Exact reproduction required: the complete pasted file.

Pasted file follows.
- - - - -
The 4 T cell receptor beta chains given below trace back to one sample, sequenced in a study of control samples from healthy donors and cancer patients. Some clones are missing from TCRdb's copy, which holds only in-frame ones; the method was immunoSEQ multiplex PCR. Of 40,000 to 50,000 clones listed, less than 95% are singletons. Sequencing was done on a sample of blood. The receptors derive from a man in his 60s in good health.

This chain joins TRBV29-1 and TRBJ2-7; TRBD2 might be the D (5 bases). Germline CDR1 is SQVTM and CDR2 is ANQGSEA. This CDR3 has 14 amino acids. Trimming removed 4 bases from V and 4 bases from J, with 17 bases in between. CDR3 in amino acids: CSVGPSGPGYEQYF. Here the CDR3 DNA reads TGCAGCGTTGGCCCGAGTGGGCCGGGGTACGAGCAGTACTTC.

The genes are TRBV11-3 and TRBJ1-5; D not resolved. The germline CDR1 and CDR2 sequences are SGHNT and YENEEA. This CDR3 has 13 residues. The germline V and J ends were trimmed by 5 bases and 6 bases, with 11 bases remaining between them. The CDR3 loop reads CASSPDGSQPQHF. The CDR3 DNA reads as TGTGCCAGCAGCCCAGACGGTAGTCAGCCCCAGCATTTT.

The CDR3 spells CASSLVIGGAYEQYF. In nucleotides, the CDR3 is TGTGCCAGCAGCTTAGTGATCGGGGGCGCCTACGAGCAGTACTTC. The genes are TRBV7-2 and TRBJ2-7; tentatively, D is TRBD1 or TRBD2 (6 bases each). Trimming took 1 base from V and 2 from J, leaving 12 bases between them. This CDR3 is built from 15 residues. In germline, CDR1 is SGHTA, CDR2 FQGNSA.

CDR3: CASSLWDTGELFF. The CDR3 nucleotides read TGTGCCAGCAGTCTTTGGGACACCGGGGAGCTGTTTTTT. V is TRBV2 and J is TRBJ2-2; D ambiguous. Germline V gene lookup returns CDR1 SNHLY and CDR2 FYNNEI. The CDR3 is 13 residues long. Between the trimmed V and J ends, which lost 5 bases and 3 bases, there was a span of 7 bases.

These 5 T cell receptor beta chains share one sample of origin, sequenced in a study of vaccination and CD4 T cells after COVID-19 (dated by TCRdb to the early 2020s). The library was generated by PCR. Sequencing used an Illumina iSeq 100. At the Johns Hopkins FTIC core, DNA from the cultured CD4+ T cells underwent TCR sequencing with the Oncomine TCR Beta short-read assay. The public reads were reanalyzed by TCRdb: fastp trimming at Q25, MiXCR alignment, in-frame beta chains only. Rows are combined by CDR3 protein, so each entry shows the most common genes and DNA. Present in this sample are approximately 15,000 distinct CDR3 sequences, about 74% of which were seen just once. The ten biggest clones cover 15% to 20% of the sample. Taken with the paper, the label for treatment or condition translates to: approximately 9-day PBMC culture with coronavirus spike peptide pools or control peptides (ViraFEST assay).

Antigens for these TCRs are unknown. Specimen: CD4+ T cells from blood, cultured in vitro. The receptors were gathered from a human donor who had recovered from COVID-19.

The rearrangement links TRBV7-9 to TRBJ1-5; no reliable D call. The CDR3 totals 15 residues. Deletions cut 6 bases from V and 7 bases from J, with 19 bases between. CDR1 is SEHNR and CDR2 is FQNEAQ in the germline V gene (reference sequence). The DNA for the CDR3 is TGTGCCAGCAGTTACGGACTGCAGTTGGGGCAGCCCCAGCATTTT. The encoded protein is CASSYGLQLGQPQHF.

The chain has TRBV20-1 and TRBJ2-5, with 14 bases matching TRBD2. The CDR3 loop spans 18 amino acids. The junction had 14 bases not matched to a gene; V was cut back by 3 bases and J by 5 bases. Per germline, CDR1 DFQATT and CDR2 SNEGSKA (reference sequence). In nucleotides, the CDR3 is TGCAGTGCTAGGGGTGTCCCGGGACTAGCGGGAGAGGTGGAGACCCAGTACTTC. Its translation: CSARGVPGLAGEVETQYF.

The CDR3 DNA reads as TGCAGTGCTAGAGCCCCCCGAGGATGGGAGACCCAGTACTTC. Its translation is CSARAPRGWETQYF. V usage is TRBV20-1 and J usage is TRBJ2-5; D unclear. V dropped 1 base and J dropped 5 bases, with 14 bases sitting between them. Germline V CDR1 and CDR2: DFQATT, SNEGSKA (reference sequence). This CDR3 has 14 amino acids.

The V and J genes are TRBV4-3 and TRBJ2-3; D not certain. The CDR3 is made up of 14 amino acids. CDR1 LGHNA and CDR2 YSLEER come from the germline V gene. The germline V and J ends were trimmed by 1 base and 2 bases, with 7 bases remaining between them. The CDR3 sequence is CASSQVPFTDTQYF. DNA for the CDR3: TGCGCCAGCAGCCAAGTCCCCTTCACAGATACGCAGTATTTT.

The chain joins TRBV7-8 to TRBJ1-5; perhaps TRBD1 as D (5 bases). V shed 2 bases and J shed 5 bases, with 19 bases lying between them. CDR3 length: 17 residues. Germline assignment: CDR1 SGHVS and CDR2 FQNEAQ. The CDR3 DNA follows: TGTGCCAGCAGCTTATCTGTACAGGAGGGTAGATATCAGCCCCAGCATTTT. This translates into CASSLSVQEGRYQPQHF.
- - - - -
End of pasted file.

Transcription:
The 4 T cell receptor beta chains given below trace back to one sample, sequenced in a study of control samples from healthy donors and cancer patients. Some clones are missing from TCRdb's copy, which holds only in-frame ones; the method was immunoSEQ multiplex PCR. Of 40,000 to 50,000 clones listed, less than 95% are singletons. Sequencing was done on a sample of blood. The receptors derive from a man in his 60s in good health.

This chain joins TRBV29-1 and TRBJ2-7; TRBD2 might be the D (5 bases). Germline CDR1 is SQVTM and CDR2 is ANQGSEA. This CDR3 has 14 amino acids. Trimming removed 4 bases from V and 4 bases from J, with 17 bases in between. CDR3 in amino acids: CSVGPSGPGYEQYF. Here the CDR3 DNA reads TGCAGCGTTGGCCCGAGTGGGCCGGGGTACGAGCAGTACTTC.

The genes are TRBV11-3 and TRBJ1-5; D not resolved. The germline CDR1 and CDR2 sequences are SGHNT and YENEEA. This CDR3 has 13 residues. The germline V and J ends were trimmed by 5 bases and 6 bases, with 11 bases remaining between them. The CDR3 loop reads CASSPDGSQPQHF. The CDR3 DNA reads as TGTGCCAGCAGCCCAGACGGTAGTCAGCCCCAGCATTTT.

The CDR3 spells CASSLVIGGAYEQYF. In nucleotides, the CDR3 is TGTGCCAGCAGCTTAGTGATCGGGGGCGCCTACGAGCAGTACTTC. The genes are TRBV7-2 and TRBJ2-7; tentatively, D is TRBD1 or TRBD2 (6 bases each). Trimming took 1 base from V and 2 from J, leaving 12 bases between them. This CDR3 is built from 15 residues. In germline, CDR1 is SGHTA, CDR2 FQGNSA.

CDR3: CASSLWDTGELFF. The CDR3 nucleotides read TGTGCCAGCAGTCTTTGGGACACCGGGGAGCTGTTTTTT. V is TRBV2 and J is TRBJ2-2; D ambiguous. Germline V gene lookup returns CDR1 SNHLY and CDR2 FYNNEI. The CDR3 is 13 residues long. Between the trimmed V and J ends, which lost 5 bases and 3 bases, there was a span of 7 bases.

These 5 T cell receptor beta chains share one sample of origin, sequenced in a study of vaccination and CD4 T cells after COVID-19 (dated by TCRdb to the early 2020s). The library was generated by PCR. Sequencing used an Illumina iSeq 100. At the Johns Hopkins FTIC core, DNA from the cultured CD4+ T cells underwent TCR sequencing with the Oncomine TCR Beta short-read assay. The public reads were reanalyzed by TCRdb: fastp trimming at Q25, MiXCR alignment, in-frame beta chains only. Rows are combined by CDR3 protein, so each entry shows the most common genes and DNA. Present in this sample are approximately 15,000 distinct CDR3 sequences, about 74% of which were seen just once. The ten biggest clones cover 15% to 20% of the sample. Taken with the paper, the label for treatment or condition translates to: approximately 9-day PBMC culture with coronavirus spike peptide pools or control peptides (ViraFEST assay).

Antigens for these TCRs are unknown. Specimen: CD4+ T cells from blood, cultured in vitro. The receptors were gathered from a human donor who had recovered from COVID-19.

The rearrangement links TRBV7-9 to TRBJ1-5; no reliable D call. The CDR3 totals 15 residues. Deletions cut 6 bases from V and 7 bases from J, with 19 bases between. CDR1 is SEHNR and CDR2 is FQNEAQ in the germline V gene (reference sequence). The DNA for the CDR3 is TGTGCCAGCAGTTACGGACTGCAGTTGGGGCAGCCCCAGCATTTT. The encoded protein is CASSYGLQLGQPQHF.

The chain has TRBV20-1 and TRBJ2-5, with 14 bases matching TRBD2. The CDR3 loop spans 18 amino acids. The junction had 14 bases not matched to a gene; V was cut back by 3 bases and J by 5 bases. Per germline, CDR1 DFQATT and CDR2 SNEGSKA (reference sequence). In nucleotides, the CDR3 is TGCAGTGCTAGGGGTGTCCCGGGACTAGCGGGAGAGGTGGAGACCCAGTACTTC. Its translation: CSARGVPGLAGEVETQYF.

The CDR3 DNA reads as TGCAGTGCTAGAGCCCCCCGAGGATGGGAGACCCAGTACTTC. Its translation is CSARAPRGWETQYF. V usage is TRBV20-1 and J usage is TRBJ2-5; D unclear. V dropped 1 base and J dropped 5 bases, with 14 bases sitting between them. Germline V CDR1 and CDR2: DFQATT, SNEGSKA (reference sequence). This CDR3 has 14 amino acids.

The V and J genes are TRBV4-3 and TRBJ2-3; D not certain. The CDR3 is made up of 14 amino acids. CDR1 LGHNA and CDR2 YSLEER come from the germline V gene. The germline V and J ends were trimmed by 1 base and 2 bases, with 7 bases remaining between them. The CDR3 sequence is CASSQVPFTDTQYF. DNA for the CDR3: TGCGCCAGCAGCCAAGTCCCCTTCACAGATACGCAGTATTTT.

The chain joins TRBV7-8 to TRBJ1-5; perhaps TRBD1 as D (5 bases). V shed 2 bases and J shed 5 bases, with 19 bases lying between them. CDR3 length: 17 residues. Germline assignment: CDR1 SGHVS and CDR2 FQNEAQ. The CDR3 DNA follows: TGTGCCAGCAGCTTATCTGTACAGGAGGGTAGATATCAGCCCCAGCATTTT. This translates into CASSLSVQEGRYQPQHF.